Written by Ute Katharina Droege
My name is Katharina I am 18 years old and from Hamburg, a city in the north of Germany. Since the 29th of August, I have been working as a volunteer with the Fafali Organization. But let me start one year ago. Because of the Covid-19 pandemic, I was not able to start my exchange year in the US after 10th grade that is why I changed my plans and decided to do a gap year after finishing high school and before going to university. I quickly realized that I wanted to do voluntary service abroad, but there was still the question of which country. For many young people from Europe like myself, Canada, the US, Australia, or New Zeeland are the countries you go to after graduating high school.
But I saw this gap year as the ultimate chance to see something different, a culture and a way of life that is very different from the life I have lived so far in Germany. Africa was a continent to which I had no connection, so I wanted to learn more about it. After some more research, Ghana seemed to me as the “Africa for beginners” for foreigners especially from Europe, because of their safety, political situation, and their English language. So, one year ago I applied for voluntary service in Ghana with the exchange organization, AFS, without having an idea of which project I would work on, in which city I would live or who was going to be my host family.
The whole year after I applied was just for preparation. I graduated high school and finally, in August this year, I began to realize sooner than later, I would be moving to Africa. We had two preparation camps back in Germany, I went to Berlin to get my Visa and had to say goodbye to my friends, my family, and my home in Hamburg.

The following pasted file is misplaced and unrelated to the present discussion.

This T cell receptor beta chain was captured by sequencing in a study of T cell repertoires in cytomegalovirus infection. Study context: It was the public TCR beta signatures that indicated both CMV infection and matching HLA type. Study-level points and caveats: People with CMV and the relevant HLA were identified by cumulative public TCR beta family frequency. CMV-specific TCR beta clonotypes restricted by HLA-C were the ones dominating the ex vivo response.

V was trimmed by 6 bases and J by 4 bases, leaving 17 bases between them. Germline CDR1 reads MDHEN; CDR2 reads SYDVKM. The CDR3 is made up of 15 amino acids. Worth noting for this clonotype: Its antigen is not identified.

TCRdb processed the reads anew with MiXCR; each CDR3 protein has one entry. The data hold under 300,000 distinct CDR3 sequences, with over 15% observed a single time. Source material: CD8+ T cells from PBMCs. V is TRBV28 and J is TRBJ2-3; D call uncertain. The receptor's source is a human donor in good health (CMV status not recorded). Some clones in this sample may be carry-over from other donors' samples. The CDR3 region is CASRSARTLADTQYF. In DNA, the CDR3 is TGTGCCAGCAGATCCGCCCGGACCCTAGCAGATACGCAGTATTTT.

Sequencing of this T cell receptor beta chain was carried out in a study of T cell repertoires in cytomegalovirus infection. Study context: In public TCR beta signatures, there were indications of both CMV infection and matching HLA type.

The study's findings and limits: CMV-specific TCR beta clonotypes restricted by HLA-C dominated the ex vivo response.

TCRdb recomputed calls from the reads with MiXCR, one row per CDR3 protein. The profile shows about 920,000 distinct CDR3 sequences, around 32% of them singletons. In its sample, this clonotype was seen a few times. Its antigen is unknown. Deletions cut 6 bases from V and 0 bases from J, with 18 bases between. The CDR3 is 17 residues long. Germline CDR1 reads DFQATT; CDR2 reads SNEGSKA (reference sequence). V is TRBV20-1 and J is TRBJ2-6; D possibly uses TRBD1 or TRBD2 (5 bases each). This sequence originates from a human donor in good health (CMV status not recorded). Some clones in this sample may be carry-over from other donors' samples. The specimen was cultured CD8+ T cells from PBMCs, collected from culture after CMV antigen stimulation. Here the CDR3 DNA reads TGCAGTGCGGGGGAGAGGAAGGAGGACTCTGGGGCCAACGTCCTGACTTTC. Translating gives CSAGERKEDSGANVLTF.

On 24th August, the day I had always looked forward to for so long was here. I drove to the airport with my family without really realizing that I would not be at home for at least half a year. Here it must be said that I have never been more than two weeks away from home and I have never traveled outside of Europe before. The adventure began when we walked outside the airport in Accra and felt the Ghanaian environment for the first time. Different from what I expected, it was not that muggy and hot.
When we drove through Accra’s evening traffic in a car with 14 volunteers and all our luggage, we quickly realized that even driving a car is a different experience. It was only during the orientation days with AFS that I understood that this environment will now be my new home, which meant as many emotions as I have ever felt. I found myself between a thirst for adventure and tears because I did not know how I would ever manage to build a happy life here. Of course, there were also situations that meant a culture shock for me. For example, our tour to the Makola Market in Accra. Speaking from my perspective, no preparation camp can actually prepare you to walking in the noisy market, the scorching sun, and you experiencing the different kinds of smells, everyone wants to sell you something, and some people staring at you because you look different.